How to Skin a Bear

by Zach Lazzari
Proper skinning is essential for rugs and mounts.

Proper skinning is essential for rugs and mounts.

Skinning a black bear for mounts and rugs requires special attention to detail. Skinning in the field is difficult because the conditions are outside of your control. You may find yourself working in heat, cold, sleet and snow. Working with the paws and head are the most difficult aspects of skinning a bear.

1. Make a shallow incision just above the pelvis with the skinning knife. Hold the knife blade in an upward direction to prevent cutting any organs or intestines. Run the knife from the pelvis to the throat.

2. Make an incision from the chest, along the inside of the front legs until you reach the paws. Stop at the base of each front paw. Find the joint where the wrist-bone reaches the base of the paw. Cut through the joint with the serrated knife to separate the wrist from the body.

3. Make an incision from the pelvis, along the inside of each hind leg with the skinning knife. Stop when you reach the base of each paw. Cut through the wrist joint located at the base of each paw to separate the paws from the carcass. Use the serrated knife for the joint.

4. Work the knife between the hide and the flesh to separate the hide from the body. Work along the white tissue to avoid puncturing the intestines or the hide itself. Continue until the entire hide is free from the carcass.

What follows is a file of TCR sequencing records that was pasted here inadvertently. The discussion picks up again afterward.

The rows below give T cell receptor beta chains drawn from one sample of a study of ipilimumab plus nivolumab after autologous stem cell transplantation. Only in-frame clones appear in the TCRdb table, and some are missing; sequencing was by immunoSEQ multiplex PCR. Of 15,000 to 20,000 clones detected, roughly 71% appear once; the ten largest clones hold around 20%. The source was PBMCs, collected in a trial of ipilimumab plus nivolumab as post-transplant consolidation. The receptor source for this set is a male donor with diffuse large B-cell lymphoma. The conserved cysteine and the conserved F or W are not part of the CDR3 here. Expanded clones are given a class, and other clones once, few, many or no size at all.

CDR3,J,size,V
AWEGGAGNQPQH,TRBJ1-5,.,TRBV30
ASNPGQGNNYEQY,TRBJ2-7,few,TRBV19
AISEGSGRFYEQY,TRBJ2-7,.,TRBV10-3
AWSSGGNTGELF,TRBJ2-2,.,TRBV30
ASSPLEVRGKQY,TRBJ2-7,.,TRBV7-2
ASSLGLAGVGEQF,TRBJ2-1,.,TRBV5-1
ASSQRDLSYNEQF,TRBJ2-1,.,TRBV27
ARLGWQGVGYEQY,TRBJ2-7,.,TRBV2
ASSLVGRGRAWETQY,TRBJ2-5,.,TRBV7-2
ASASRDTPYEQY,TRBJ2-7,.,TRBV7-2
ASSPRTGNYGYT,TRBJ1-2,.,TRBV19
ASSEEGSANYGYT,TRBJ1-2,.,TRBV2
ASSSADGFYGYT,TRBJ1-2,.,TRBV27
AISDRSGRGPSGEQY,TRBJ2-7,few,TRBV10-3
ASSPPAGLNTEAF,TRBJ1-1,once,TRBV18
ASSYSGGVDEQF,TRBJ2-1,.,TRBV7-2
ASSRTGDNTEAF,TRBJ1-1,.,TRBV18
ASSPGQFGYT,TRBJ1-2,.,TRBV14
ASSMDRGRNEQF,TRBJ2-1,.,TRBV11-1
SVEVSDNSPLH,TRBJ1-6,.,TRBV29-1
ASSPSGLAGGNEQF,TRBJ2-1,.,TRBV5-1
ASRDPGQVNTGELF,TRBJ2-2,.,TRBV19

5. Cut the neck at the base of the skull with the serrated knife to separate and compete the skinning process. This leaves the skull intact for the taxidermist.

6. Roll the hide and pack it in a game bag for transport from the field. Immediately rub the entire skin side of the hide with 20 pounds salt or place the hide in a freezer to prepare for the taxidermist.

Items you will need

  • Skinning knife
  • Knife sharpener
  • Serrated knife

Tip

  • Sharpen the knife several times throughout the process. A sharp knife is critical to the skinning process. Use a rounded blade skinning knife for the actually skinning and use a saw or serrated knife to cut through hard joints and bone. This will help keep the skinning knife sharp.

About the Author

Zach Lazzari is a Montana based freelance outdoor writer and photographer. You can view his work at zachlazzari.com

Photo Credits

  • shipfactory/iStock/Getty Images